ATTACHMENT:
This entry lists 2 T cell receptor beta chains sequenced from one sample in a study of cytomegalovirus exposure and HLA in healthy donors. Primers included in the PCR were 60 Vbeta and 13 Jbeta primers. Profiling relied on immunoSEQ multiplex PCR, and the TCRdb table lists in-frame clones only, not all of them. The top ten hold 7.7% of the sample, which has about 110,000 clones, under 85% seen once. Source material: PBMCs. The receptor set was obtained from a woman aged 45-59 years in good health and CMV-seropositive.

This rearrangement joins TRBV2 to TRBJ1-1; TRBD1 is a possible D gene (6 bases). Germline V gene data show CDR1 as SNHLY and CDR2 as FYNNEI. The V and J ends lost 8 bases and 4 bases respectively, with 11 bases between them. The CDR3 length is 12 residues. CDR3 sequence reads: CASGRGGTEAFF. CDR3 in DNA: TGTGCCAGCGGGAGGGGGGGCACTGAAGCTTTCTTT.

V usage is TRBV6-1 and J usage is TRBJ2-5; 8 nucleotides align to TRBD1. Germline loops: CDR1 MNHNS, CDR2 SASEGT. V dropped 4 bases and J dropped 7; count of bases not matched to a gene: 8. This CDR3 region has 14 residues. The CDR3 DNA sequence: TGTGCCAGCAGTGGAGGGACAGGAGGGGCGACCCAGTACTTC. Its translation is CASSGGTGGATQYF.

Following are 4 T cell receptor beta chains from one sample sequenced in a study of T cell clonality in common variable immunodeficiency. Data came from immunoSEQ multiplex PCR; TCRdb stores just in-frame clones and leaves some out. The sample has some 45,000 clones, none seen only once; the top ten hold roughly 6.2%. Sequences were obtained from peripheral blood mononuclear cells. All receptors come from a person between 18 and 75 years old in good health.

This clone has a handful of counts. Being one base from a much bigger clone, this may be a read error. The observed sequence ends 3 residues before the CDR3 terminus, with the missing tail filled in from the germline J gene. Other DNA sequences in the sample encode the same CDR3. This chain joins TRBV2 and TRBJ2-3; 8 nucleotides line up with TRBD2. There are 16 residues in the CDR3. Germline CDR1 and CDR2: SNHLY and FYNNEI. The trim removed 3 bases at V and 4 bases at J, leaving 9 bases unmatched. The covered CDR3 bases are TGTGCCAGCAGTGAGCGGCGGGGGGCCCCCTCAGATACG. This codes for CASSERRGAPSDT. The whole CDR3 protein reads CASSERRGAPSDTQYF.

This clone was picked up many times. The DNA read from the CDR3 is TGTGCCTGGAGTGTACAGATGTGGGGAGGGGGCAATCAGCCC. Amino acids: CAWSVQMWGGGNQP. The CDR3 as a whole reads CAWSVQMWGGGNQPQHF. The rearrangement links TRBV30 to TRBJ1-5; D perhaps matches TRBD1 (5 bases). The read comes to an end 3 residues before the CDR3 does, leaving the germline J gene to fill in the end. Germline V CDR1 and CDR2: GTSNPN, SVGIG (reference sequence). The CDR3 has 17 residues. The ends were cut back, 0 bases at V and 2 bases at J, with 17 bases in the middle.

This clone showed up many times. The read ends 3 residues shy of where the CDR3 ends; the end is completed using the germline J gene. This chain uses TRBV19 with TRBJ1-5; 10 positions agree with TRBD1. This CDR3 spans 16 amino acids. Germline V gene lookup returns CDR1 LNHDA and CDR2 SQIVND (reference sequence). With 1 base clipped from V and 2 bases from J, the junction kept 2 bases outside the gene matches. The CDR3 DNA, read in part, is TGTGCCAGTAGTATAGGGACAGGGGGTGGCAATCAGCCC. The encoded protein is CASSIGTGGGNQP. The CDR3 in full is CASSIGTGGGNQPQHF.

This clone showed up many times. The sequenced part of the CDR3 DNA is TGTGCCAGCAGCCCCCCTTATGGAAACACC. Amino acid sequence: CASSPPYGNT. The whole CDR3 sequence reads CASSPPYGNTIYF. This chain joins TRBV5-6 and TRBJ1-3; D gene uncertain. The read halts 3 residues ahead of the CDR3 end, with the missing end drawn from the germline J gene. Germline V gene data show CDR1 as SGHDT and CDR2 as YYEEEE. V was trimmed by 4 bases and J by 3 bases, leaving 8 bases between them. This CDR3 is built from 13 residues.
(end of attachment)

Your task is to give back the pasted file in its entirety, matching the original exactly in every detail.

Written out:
This entry lists 2 T cell receptor beta chains sequenced from one sample in a study of cytomegalovirus exposure and HLA in healthy donors. Primers included in the PCR were 60 Vbeta and 13 Jbeta primers. Profiling relied on immunoSEQ multiplex PCR, and the TCRdb table lists in-frame clones only, not all of them. The top ten hold 7.7% of the sample, which has about 110,000 clones, under 85% seen once. Source material: PBMCs. The receptor set was obtained from a woman aged 45-59 years in good health and CMV-seropositive.

This rearrangement joins TRBV2 to TRBJ1-1; TRBD1 is a possible D gene (6 bases). Germline V gene data show CDR1 as SNHLY and CDR2 as FYNNEI. The V and J ends lost 8 bases and 4 bases respectively, with 11 bases between them. The CDR3 length is 12 residues. CDR3 sequence reads: CASGRGGTEAFF. CDR3 in DNA: TGTGCCAGCGGGAGGGGGGGCACTGAAGCTTTCTTT.

V usage is TRBV6-1 and J usage is TRBJ2-5; 8 nucleotides align to TRBD1. Germline loops: CDR1 MNHNS, CDR2 SASEGT. V dropped 4 bases and J dropped 7; count of bases not matched to a gene: 8. This CDR3 region has 14 residues. The CDR3 DNA sequence: TGTGCCAGCAGTGGAGGGACAGGAGGGGCGACCCAGTACTTC. Its translation is CASSGGTGGATQYF.

Following are 4 T cell receptor beta chains from one sample sequenced in a study of T cell clonality in common variable immunodeficiency. Data came from immunoSEQ multiplex PCR; TCRdb stores just in-frame clones and leaves some out. The sample has some 45,000 clones, none seen only once; the top ten hold roughly 6.2%. Sequences were obtained from peripheral blood mononuclear cells. All receptors come from a person between 18 and 75 years old in good health.

This clone has a handful of counts. Being one base from a much bigger clone, this may be a read error. The observed sequence ends 3 residues before the CDR3 terminus, with the missing tail filled in from the germline J gene. Other DNA sequences in the sample encode the same CDR3. This chain joins TRBV2 and TRBJ2-3; 8 nucleotides line up with TRBD2. There are 16 residues in the CDR3. Germline CDR1 and CDR2: SNHLY and FYNNEI. The trim removed 3 bases at V and 4 bases at J, leaving 9 bases unmatched. The covered CDR3 bases are TGTGCCAGCAGTGAGCGGCGGGGGGCCCCCTCAGATACG. This codes for CASSERRGAPSDT. The whole CDR3 protein reads CASSERRGAPSDTQYF.

This clone was picked up many times. The DNA read from the CDR3 is TGTGCCTGGAGTGTACAGATGTGGGGAGGGGGCAATCAGCCC. Amino acids: CAWSVQMWGGGNQP. The CDR3 as a whole reads CAWSVQMWGGGNQPQHF. The rearrangement links TRBV30 to TRBJ1-5; D perhaps matches TRBD1 (5 bases). The read comes to an end 3 residues before the CDR3 does, leaving the germline J gene to fill in the end. Germline V CDR1 and CDR2: GTSNPN, SVGIG (reference sequence). The CDR3 has 17 residues. The ends were cut back, 0 bases at V and 2 bases at J, with 17 bases in the middle.

This clone showed up many times. The read ends 3 residues shy of where the CDR3 ends; the end is completed using the germline J gene. This chain uses TRBV19 with TRBJ1-5; 10 positions agree with TRBD1. This CDR3 spans 16 amino acids. Germline V gene lookup returns CDR1 LNHDA and CDR2 SQIVND (reference sequence). With 1 base clipped from V and 2 bases from J, the junction kept 2 bases outside the gene matches. The CDR3 DNA, read in part, is TGTGCCAGTAGTATAGGGACAGGGGGTGGCAATCAGCCC. The encoded protein is CASSIGTGGGNQP. The CDR3 in full is CASSIGTGGGNQPQHF.

This clone showed up many times. The sequenced part of the CDR3 DNA is TGTGCCAGCAGCCCCCCTTATGGAAACACC. Amino acid sequence: CASSPPYGNT. The whole CDR3 sequence reads CASSPPYGNTIYF. This chain joins TRBV5-6 and TRBJ1-3; D gene uncertain. The read halts 3 residues ahead of the CDR3 end, with the missing end drawn from the germline J gene. Germline V gene data show CDR1 as SGHDT and CDR2 as YYEEEE. V was trimmed by 4 bases and J by 3 bases, leaving 8 bases between them. This CDR3 is built from 13 residues.